Review of aspirin and clopidogrel resistance in peripheral arterial disease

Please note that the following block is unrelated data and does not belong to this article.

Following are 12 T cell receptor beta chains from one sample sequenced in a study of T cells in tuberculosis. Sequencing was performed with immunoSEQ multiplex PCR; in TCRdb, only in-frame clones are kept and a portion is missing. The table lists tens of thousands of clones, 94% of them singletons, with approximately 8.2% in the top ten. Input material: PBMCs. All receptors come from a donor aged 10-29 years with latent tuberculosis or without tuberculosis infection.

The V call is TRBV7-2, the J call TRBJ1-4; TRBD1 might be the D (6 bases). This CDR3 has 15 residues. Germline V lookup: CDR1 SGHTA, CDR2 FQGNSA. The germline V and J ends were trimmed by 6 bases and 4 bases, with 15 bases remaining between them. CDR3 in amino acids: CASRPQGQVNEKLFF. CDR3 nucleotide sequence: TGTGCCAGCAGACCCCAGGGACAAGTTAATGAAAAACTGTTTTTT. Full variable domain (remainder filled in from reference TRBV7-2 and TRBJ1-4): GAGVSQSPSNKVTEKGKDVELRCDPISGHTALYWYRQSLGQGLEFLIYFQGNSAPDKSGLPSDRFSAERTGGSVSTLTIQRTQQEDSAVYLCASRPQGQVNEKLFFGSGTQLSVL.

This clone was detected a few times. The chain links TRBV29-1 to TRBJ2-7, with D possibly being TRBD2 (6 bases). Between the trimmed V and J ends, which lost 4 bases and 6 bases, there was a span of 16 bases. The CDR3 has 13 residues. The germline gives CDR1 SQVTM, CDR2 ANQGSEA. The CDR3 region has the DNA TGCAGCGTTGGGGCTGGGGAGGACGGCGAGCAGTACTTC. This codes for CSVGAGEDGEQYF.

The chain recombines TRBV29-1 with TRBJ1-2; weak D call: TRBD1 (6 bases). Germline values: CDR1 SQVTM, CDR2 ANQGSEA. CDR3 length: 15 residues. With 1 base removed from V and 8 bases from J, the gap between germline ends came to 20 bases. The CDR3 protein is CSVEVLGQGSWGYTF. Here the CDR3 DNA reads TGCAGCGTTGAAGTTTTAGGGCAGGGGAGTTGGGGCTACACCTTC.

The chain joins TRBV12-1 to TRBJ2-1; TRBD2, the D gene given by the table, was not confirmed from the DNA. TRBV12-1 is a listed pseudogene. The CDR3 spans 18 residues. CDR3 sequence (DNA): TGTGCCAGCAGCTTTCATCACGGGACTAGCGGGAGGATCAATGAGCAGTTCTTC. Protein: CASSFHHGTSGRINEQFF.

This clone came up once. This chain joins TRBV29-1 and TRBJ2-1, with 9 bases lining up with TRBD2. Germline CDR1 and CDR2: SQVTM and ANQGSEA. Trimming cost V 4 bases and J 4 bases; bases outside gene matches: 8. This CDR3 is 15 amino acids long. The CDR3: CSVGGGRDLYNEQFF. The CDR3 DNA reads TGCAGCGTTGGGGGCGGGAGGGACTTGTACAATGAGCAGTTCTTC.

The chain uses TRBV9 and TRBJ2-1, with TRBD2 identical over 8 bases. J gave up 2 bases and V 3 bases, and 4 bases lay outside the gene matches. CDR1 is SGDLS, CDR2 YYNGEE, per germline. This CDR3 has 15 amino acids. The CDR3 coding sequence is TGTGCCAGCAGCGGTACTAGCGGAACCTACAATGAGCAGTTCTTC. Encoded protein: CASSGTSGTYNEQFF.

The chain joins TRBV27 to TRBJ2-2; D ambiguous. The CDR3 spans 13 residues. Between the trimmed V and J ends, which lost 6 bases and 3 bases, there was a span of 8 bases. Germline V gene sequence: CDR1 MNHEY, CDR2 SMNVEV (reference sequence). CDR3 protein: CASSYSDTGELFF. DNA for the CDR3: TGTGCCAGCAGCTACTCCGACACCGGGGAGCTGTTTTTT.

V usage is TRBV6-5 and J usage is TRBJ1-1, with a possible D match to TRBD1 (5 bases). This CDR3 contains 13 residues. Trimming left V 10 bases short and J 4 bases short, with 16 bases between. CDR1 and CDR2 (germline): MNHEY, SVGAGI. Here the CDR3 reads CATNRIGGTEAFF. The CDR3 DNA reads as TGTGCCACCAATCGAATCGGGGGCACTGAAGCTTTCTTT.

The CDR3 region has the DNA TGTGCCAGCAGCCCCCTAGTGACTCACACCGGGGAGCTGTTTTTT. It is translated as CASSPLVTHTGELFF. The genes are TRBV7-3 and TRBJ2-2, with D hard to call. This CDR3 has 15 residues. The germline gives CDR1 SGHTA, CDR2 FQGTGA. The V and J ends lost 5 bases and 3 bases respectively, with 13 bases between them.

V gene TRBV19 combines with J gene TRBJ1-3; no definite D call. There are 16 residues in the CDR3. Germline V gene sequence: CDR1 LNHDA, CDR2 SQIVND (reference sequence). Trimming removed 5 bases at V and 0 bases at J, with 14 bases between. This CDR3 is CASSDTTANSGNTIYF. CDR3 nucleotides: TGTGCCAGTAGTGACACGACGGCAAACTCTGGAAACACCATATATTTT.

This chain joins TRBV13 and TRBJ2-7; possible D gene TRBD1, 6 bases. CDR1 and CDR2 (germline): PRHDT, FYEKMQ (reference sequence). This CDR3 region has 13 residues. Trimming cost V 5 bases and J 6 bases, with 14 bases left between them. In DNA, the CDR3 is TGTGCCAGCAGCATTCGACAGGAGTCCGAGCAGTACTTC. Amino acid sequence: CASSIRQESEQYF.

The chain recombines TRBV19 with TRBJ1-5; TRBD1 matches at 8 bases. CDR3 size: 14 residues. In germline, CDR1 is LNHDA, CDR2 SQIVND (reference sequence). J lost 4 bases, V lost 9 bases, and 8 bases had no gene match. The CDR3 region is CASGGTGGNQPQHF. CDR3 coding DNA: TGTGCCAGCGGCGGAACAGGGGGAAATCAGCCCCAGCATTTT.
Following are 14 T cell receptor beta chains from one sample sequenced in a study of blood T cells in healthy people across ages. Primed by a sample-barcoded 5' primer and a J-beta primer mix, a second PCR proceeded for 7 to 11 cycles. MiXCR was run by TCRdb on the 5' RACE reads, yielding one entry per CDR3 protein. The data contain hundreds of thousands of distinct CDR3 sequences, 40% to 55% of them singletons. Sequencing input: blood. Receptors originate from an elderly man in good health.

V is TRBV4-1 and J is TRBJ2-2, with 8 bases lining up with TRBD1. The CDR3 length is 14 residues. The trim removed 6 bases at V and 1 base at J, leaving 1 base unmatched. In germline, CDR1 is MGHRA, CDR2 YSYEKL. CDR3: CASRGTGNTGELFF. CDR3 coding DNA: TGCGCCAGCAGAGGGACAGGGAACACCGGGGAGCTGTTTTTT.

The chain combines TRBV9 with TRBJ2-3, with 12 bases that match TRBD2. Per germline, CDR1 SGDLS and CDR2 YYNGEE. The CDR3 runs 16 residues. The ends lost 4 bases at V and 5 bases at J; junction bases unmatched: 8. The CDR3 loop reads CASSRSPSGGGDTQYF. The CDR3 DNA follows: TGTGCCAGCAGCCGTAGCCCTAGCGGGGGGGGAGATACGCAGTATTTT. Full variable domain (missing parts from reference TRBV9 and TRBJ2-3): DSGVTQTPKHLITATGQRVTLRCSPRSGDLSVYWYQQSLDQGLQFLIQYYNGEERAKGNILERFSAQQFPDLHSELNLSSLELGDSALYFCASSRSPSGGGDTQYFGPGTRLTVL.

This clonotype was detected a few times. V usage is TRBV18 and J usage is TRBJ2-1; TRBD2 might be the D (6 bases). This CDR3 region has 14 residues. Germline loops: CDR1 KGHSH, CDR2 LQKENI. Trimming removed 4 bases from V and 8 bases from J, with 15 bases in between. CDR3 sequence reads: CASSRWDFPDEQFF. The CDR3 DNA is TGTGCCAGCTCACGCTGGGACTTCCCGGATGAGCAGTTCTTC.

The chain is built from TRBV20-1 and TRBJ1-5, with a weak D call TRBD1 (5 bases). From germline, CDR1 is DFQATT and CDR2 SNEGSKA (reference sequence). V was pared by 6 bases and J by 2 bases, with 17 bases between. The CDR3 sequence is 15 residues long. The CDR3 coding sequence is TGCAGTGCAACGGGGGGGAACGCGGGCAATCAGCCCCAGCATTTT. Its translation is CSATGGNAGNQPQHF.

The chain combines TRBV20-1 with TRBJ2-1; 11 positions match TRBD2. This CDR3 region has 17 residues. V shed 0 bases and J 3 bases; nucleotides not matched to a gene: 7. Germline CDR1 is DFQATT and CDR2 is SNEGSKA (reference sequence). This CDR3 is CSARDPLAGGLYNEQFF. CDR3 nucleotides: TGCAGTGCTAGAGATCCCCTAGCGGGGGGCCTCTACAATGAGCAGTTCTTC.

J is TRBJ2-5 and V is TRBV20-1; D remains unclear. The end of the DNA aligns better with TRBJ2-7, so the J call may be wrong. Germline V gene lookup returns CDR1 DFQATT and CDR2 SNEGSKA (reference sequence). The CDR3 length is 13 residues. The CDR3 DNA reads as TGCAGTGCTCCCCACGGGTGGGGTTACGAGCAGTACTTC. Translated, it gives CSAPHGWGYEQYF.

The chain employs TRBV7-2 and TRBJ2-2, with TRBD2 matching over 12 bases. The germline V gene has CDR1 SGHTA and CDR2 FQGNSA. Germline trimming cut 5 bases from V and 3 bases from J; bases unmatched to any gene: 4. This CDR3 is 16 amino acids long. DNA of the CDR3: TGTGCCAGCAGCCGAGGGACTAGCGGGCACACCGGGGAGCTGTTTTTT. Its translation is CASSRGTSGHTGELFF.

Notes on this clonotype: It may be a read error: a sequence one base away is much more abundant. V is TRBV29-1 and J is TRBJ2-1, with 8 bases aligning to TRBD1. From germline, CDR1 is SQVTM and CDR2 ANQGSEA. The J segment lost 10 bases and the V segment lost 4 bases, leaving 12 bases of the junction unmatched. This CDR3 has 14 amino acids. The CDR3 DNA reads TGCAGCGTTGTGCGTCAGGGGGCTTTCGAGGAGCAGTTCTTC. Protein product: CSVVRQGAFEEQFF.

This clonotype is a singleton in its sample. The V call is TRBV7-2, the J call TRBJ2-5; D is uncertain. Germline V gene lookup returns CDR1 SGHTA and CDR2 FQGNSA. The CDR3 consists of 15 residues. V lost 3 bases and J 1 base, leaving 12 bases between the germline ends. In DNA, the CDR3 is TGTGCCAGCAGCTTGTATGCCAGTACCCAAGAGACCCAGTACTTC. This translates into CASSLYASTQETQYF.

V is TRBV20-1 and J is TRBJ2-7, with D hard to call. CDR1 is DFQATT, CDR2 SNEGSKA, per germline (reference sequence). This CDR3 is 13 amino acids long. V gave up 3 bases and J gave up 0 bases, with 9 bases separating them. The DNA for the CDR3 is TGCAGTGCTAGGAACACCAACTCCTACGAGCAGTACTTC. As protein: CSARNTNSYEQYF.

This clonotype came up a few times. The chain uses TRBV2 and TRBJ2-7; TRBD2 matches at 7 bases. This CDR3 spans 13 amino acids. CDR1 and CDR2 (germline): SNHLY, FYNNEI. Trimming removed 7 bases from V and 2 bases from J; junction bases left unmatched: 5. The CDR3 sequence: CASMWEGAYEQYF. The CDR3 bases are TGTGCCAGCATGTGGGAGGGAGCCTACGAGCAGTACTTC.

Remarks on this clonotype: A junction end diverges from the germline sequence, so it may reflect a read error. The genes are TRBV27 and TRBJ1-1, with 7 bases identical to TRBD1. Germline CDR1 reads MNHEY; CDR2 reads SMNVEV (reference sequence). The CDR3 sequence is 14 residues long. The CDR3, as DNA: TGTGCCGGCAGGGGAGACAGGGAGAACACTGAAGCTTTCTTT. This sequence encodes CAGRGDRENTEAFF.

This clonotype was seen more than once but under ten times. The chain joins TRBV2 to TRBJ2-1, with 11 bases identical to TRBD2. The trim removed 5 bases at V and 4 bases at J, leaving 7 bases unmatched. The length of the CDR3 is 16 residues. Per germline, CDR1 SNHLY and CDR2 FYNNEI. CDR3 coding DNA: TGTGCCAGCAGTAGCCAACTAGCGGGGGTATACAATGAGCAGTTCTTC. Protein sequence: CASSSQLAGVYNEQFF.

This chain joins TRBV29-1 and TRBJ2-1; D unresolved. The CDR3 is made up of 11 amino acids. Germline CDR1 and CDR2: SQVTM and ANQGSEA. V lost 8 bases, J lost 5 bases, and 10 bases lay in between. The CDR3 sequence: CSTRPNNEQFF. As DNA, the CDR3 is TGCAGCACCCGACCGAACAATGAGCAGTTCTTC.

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OBJECTIVE: Aspirin resistance (AR) and clopidogrel resistance (CR) are terms used to describe a reduction in the medication's efficacy in inhibiting platelet aggregation despite regular dosing. This review gives context to the clinical role and implications of antiplatelet resistance in peripheral arterial disease (PAD). METHODS: A review of English-language literature on AR and CR in PAD involving human subjects using PubMed and MEDLINE databases was performed in April 2017. A total of 2075 patients in 22 relevant studies were identified. To give this issue context, a review of the larger, more established literature on antiplatelet resistance in coronary disease was undertaken, identifying significant research associating resistance to major adverse cardiovascular events (MACEs). RESULTS: Studies in the coronary arterial disease literature have strongly associated antiplatelet resistance with increased MACE. Prevalence of AR or CR in coronary disease appears to be >55% for each in some studies. Meta-analyses of >50 studies revealed that AR and CR are significantly associated with MACE (relative risk of 2.09 and 2.8, respectively). This adds further weight to the literature reporting antiplatelet resistance as an independent predictor of and a threefold risk factor for major adverse cardiovascular events. The prevalence of resistance in PAD in this review was comparable to that in the coronary disease literature, with AR and CR prevalence up to 60% and 65%, respectively. There is evidence that the adverse effects of antiplatelet resistance are significant in PAD. In fact, research directly studying stent thrombosis populations with either coronary arterial disease or PAD revealed more significantly impaired platelet responsiveness to clopidogrel and aspirin in PAD compared with similar individuals with coronary disease. AR in PAD was found in studies to be a significant risk factor for iliofemoral stent reocclusion (P = .0093) and stroke in patients with symptomatic carotid disease (P = .018). CR was found to be a significant, independent risk factor in predicting ischemic outcomes in several recent PAD studies (P < .0001). Loss-of-function carriers of enzyme CYP2C19, important in clopidogrel metabolism, have a 30% greater risk of ischemic events (P < .001). Importantly, less antiplatelet drug resistance may be encountered with newer antiplatelet agents, including ticagrelor and prasugrel, because of reduced enzymatic polymorphisms. CONCLUSIONS: The limited research addressing AR and CR in PAD suggests that further research is required to clarify the role of platelet assays and potential for individualized antiplatelet therapy.
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